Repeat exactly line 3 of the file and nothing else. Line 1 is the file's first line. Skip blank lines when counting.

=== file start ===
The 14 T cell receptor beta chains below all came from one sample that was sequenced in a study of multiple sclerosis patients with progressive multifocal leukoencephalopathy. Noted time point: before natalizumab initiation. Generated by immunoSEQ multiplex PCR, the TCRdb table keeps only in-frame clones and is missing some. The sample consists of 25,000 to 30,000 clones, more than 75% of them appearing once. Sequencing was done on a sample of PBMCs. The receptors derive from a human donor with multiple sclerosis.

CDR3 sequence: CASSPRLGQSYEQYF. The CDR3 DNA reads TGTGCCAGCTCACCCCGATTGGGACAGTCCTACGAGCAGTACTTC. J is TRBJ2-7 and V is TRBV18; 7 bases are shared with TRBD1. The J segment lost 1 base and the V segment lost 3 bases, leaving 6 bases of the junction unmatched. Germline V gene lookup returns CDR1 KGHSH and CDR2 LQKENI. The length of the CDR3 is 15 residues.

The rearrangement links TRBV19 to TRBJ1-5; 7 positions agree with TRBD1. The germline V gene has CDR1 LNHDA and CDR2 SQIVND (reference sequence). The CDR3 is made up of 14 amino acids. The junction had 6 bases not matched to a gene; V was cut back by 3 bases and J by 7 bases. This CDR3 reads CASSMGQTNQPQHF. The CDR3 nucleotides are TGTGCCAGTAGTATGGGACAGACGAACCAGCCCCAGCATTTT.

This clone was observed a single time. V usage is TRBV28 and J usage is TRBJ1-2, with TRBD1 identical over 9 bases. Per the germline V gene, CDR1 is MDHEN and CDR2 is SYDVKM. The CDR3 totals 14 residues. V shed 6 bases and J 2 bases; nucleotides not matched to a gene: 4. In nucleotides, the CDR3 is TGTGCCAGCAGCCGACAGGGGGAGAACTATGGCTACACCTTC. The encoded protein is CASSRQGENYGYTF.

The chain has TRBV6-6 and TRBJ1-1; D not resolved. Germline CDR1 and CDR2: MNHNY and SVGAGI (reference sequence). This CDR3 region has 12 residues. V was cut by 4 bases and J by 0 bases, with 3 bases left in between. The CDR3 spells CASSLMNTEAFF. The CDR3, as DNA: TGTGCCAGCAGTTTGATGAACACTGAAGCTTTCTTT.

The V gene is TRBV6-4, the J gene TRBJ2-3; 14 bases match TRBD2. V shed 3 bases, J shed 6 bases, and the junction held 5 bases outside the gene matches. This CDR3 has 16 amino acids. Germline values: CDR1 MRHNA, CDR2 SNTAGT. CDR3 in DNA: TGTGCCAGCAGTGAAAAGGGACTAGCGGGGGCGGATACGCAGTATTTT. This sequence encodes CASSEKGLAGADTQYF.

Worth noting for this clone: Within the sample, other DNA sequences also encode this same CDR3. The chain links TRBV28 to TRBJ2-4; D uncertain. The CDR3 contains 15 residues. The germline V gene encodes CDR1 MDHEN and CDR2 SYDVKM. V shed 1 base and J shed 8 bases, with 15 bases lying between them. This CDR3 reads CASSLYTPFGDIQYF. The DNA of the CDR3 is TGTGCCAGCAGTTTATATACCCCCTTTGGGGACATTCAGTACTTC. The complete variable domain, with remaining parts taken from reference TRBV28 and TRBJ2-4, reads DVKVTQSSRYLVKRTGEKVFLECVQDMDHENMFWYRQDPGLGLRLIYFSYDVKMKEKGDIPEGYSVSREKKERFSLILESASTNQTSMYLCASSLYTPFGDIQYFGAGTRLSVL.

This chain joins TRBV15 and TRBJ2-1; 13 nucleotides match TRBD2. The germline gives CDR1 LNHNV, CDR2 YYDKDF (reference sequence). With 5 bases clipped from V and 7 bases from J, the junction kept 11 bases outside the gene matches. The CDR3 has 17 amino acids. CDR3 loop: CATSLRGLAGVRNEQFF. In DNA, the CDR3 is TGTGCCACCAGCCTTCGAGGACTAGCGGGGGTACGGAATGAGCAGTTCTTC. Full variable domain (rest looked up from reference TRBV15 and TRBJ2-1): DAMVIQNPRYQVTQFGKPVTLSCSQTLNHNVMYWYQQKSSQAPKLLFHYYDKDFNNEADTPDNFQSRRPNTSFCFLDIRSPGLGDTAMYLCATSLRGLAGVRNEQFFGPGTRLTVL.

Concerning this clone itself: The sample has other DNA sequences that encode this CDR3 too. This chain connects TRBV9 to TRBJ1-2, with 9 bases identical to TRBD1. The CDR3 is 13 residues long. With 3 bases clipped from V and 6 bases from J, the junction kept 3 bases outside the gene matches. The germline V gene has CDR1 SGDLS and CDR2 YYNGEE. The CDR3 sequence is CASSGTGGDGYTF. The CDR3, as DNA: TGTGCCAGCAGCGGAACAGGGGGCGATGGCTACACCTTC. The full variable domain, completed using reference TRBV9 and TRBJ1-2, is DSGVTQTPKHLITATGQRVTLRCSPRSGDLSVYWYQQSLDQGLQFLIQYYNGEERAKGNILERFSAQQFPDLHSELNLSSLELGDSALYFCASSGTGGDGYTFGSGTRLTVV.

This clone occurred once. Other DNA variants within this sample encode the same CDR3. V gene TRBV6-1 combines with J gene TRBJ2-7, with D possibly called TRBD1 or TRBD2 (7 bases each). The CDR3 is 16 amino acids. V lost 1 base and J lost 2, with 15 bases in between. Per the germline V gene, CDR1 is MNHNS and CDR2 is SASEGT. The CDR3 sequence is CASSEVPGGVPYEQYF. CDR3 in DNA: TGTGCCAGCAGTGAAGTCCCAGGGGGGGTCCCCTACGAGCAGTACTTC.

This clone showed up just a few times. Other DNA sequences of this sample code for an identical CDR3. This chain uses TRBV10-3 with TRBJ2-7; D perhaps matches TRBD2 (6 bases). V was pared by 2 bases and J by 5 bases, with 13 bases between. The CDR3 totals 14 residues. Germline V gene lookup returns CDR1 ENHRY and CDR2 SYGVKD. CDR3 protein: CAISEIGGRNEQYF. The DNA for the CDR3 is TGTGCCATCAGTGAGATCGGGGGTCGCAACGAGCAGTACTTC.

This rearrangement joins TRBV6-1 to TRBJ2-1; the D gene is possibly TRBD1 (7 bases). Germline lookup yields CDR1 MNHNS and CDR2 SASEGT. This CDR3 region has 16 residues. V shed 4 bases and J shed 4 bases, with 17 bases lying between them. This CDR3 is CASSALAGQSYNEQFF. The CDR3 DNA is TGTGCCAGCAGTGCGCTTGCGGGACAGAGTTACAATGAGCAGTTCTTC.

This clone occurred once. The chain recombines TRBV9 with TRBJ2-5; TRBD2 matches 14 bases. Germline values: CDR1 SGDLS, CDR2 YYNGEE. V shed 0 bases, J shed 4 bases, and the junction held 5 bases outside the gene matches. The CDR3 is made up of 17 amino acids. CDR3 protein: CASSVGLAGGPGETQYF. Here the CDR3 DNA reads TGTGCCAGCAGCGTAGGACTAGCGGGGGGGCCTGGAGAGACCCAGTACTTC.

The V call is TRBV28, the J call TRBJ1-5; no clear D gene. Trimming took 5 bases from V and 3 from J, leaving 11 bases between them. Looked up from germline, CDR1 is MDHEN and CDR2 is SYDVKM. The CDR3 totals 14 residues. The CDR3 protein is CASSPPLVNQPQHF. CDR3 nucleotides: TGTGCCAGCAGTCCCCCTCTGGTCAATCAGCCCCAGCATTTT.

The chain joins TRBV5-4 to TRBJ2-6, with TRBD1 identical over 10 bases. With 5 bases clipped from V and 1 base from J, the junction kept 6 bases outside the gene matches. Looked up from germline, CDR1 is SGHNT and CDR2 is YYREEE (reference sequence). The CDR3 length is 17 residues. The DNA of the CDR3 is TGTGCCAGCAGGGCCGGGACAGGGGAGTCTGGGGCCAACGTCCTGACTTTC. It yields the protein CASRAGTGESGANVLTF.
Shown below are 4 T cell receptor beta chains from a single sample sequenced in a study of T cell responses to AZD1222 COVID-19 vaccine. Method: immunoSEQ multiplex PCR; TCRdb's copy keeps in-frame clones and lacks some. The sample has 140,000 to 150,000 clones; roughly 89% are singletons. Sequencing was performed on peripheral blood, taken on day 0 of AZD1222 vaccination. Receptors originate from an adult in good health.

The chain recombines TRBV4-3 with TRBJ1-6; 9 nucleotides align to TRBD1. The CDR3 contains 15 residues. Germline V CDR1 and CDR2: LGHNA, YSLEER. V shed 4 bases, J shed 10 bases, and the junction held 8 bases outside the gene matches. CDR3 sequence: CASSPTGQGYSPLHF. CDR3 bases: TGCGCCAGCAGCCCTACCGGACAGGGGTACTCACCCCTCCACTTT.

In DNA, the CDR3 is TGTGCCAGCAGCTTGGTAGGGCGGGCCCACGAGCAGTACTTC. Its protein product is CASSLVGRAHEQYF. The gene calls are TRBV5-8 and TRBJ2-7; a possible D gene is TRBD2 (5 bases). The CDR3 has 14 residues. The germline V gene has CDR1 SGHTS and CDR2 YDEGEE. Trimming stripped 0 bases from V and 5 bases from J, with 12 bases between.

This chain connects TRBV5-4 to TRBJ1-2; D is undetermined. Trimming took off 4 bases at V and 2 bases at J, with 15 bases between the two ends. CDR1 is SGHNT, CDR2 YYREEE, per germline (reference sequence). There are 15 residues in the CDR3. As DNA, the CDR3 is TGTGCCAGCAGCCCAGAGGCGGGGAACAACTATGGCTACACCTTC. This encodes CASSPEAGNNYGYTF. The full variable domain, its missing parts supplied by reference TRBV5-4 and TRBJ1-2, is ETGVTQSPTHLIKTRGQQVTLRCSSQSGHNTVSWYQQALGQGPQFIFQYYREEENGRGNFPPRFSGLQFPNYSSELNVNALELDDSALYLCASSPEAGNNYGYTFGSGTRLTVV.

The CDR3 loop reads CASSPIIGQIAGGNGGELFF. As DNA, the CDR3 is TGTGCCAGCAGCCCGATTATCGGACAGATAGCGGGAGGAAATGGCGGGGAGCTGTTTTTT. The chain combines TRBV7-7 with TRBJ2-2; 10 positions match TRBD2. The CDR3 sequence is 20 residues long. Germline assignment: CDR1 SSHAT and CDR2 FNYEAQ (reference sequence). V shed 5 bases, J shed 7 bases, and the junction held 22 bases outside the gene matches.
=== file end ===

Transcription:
The rearrangement links TRBV19 to TRBJ1-5; 7 positions agree with TRBD1. The germline V gene has CDR1 LNHDA and CDR2 SQIVND (reference sequence). The CDR3 is made up of 14 amino acids. The junction had 6 bases not matched to a gene; V was cut back by 3 bases and J by 7 bases. This CDR3 reads CASSMGQTNQPQHF. The CDR3 nucleotides are TGTGCCAGTAGTATGGGACAGACGAACCAGCCCCAGCATTTT.